This year's annual Black List – a listing of the top ten unproduced screenplays floating around Hollywood – was released earlier this week (our own Alison Nastasi wrote about it). Why should screenwriters get all the love, though? Don't aspiring filmmakers deserve some recognition as well? That was the lofty idea behind Viewfinder, a list that ranks the ten best short films, commercials, and music videos in order to bring attention to the creators behind the camera.
The brainchild of Jeff Schroeder (a WME assistant), and put together by Montecito Picture Company's Patrick Chu alongside Aaron Schmidt of Langely Park Pictures, the Viewfinder list was compiled by polling studio executives, producers and assistants to learn what their ten best short works of the year were. After the votes were counted, they placed each video on a website where anyone could see it.
Hit the jump for more on this year's Viewfinder list – including why some think it's misleading. p>
While Viewfinder seems to have its heart in the right place – wanting to draw attention to aspiring filmmakers is certainly a noble cause – some are already questioning the "winners." Cynics look at the selections (which include such "unknowns" as Alejandro González Iñárritu for his work on a Nike commercial and Carl Erik Rinsch, a filmmaker who was originally linked to directing the new 'Alien' film) and see ten filmmakers already repped by major talent agencies. These guys aren't exactly "aspiring" or struggling to make it in the biz. No one is suggesting that these directors don't deserve recognition for their work – Rinsch's short, 'The Gift,' is a beautifully shot piece of cinema. The problem is that the words "aspiring filmmaker" implies the kind of indie directors out there making movies with a laptop and a decent camera with money out of their own pocket. Guys who haven't found representation and who aren't shooting music videos and corporate commercials that will be seen by millions of people.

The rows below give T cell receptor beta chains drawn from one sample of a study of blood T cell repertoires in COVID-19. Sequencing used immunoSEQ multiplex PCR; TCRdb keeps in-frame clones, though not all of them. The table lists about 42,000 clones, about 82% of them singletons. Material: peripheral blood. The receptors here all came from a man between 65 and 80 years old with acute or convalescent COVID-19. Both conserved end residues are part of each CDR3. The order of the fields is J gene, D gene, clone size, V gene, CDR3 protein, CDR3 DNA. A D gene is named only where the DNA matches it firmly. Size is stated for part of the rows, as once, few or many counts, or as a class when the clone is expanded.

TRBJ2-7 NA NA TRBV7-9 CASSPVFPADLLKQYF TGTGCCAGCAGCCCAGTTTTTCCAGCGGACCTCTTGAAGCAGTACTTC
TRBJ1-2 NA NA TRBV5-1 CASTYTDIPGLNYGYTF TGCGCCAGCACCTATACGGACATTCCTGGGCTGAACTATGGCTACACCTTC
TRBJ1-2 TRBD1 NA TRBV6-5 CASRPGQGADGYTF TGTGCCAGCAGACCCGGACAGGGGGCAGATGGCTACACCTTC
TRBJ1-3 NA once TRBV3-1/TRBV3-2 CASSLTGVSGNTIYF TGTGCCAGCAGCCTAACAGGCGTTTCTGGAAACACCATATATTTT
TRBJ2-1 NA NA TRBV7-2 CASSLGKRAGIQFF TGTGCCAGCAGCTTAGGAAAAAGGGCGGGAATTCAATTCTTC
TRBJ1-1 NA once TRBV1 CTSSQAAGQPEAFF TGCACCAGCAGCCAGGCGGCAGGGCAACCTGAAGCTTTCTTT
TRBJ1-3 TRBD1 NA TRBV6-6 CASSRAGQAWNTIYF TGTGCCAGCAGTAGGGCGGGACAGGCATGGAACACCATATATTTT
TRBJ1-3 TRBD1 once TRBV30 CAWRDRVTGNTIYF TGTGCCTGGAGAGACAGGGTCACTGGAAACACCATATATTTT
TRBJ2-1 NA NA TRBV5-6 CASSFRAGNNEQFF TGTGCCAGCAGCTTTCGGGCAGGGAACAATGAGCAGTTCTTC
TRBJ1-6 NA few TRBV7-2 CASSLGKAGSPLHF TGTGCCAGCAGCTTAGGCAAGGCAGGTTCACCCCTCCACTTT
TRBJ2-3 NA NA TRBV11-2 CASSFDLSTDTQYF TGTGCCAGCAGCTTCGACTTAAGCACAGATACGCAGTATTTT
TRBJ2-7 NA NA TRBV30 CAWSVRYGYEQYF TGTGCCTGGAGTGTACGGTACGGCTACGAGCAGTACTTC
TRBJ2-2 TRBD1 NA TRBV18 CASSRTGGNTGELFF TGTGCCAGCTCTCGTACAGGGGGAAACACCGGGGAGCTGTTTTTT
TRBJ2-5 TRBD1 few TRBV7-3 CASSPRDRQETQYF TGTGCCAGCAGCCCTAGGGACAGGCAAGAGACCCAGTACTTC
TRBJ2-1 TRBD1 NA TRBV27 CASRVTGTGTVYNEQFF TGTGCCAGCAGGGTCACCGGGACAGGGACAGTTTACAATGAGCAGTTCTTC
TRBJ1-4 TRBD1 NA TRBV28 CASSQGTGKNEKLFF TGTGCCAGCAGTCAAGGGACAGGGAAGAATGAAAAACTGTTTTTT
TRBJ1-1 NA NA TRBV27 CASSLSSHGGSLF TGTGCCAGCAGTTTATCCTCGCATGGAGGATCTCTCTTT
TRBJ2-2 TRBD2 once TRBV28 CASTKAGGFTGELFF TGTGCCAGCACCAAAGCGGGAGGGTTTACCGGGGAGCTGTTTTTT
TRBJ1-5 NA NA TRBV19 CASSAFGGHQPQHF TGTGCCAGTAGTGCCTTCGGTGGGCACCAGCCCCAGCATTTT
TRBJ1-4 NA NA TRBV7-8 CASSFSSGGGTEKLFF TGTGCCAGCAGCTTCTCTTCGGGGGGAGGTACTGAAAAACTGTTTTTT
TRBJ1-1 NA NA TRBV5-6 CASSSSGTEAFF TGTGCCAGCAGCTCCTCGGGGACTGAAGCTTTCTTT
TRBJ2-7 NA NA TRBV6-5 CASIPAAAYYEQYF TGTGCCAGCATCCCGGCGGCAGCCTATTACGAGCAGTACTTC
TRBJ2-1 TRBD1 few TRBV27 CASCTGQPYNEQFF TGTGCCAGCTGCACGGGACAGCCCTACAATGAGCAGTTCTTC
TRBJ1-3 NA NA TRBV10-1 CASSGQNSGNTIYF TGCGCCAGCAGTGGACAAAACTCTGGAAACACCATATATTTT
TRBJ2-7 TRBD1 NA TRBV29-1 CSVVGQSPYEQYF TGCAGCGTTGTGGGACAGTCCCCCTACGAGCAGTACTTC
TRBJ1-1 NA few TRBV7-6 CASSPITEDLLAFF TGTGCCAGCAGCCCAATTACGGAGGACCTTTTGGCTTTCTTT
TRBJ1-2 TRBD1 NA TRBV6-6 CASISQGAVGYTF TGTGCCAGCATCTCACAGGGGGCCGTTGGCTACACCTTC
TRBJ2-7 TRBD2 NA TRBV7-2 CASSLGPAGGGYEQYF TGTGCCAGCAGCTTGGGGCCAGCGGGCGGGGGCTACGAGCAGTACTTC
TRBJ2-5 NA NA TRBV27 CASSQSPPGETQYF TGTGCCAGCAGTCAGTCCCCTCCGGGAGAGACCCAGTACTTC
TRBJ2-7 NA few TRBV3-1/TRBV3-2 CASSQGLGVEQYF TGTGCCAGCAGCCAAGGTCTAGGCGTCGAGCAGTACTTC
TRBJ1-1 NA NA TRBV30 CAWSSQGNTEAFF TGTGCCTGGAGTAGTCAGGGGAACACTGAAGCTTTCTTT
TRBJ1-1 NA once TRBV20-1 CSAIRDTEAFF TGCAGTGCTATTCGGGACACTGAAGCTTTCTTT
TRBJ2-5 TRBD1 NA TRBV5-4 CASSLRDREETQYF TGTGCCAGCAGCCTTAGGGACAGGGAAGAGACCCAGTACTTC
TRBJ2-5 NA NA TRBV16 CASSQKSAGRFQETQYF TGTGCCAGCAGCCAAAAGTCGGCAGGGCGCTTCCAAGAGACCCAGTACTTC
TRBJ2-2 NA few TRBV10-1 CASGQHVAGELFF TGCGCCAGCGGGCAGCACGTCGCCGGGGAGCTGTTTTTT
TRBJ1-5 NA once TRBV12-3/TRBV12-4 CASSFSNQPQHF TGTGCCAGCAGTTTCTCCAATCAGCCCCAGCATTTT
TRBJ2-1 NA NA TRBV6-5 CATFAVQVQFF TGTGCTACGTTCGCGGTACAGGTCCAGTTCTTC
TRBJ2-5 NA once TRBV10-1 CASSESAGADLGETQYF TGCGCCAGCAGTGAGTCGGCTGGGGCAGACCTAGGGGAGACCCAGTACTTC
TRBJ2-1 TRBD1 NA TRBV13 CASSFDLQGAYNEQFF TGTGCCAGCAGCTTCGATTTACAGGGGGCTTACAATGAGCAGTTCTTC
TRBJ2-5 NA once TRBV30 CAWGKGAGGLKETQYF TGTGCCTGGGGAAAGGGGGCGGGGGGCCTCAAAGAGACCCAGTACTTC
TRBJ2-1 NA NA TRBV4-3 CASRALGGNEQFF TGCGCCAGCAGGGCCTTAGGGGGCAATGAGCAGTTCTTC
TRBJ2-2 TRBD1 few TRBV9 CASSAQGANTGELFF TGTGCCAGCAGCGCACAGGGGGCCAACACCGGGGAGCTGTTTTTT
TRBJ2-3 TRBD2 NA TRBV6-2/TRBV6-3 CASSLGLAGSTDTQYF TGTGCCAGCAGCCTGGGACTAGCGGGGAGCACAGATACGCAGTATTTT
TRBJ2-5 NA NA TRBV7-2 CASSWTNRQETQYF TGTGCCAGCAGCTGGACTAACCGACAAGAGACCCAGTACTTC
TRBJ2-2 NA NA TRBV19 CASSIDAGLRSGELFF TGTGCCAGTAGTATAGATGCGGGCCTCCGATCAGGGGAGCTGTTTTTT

What do you think, dear reader? Is it still worthwhile to promote filmmakers who've already obtained management and agents and (in some cases) are doing work seen by the masses, or is Viewfinder just another big Hollywood marketing tool? Make your argument below – but first check out Carl Erik Rinsch's 'The Gift.'